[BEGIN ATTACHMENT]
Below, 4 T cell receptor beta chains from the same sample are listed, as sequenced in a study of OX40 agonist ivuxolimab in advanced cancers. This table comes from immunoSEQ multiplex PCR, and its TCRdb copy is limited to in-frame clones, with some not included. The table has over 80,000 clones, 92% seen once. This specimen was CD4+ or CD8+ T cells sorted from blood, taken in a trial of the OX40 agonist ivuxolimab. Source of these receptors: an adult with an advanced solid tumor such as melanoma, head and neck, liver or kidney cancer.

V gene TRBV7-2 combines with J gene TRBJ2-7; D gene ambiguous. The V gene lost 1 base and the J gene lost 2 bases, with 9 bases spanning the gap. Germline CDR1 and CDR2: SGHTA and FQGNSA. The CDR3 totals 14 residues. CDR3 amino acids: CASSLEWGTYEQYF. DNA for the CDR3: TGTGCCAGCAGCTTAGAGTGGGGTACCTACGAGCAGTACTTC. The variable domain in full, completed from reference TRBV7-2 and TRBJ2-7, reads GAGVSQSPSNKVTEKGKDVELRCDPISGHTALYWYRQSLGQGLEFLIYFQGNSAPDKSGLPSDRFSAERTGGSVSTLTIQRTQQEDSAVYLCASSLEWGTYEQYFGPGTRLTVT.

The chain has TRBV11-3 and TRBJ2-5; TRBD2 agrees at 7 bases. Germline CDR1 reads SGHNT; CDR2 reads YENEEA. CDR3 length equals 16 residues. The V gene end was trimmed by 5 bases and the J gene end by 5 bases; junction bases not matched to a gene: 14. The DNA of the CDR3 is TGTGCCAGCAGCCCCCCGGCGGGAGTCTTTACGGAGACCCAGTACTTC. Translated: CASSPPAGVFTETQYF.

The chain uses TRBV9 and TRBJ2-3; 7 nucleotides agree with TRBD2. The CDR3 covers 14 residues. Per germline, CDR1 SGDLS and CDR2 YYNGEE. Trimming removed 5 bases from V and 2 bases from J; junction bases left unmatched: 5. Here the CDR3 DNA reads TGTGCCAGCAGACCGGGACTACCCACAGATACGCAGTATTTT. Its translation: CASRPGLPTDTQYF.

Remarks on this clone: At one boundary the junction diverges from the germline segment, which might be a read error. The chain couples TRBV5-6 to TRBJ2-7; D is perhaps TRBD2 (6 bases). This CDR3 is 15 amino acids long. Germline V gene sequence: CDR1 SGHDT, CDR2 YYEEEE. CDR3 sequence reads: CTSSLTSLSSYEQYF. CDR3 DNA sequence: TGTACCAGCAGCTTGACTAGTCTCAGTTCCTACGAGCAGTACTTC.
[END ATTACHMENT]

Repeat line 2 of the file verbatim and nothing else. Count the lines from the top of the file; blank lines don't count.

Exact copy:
V gene TRBV7-2 combines with J gene TRBJ2-7; D gene ambiguous. The V gene lost 1 base and the J gene lost 2 bases, with 9 bases spanning the gap. Germline CDR1 and CDR2: SGHTA and FQGNSA. The CDR3 totals 14 residues. CDR3 amino acids: CASSLEWGTYEQYF. DNA for the CDR3: TGTGCCAGCAGCTTAGAGTGGGGTACCTACGAGCAGTACTTC. The variable domain in full, completed from reference TRBV7-2 and TRBJ2-7, reads GAGVSQSPSNKVTEKGKDVELRCDPISGHTALYWYRQSLGQGLEFLIYFQGNSAPDKSGLPSDRFSAERTGGSVSTLTIQRTQQEDSAVYLCASSLEWGTYEQYFGPGTRLTVT.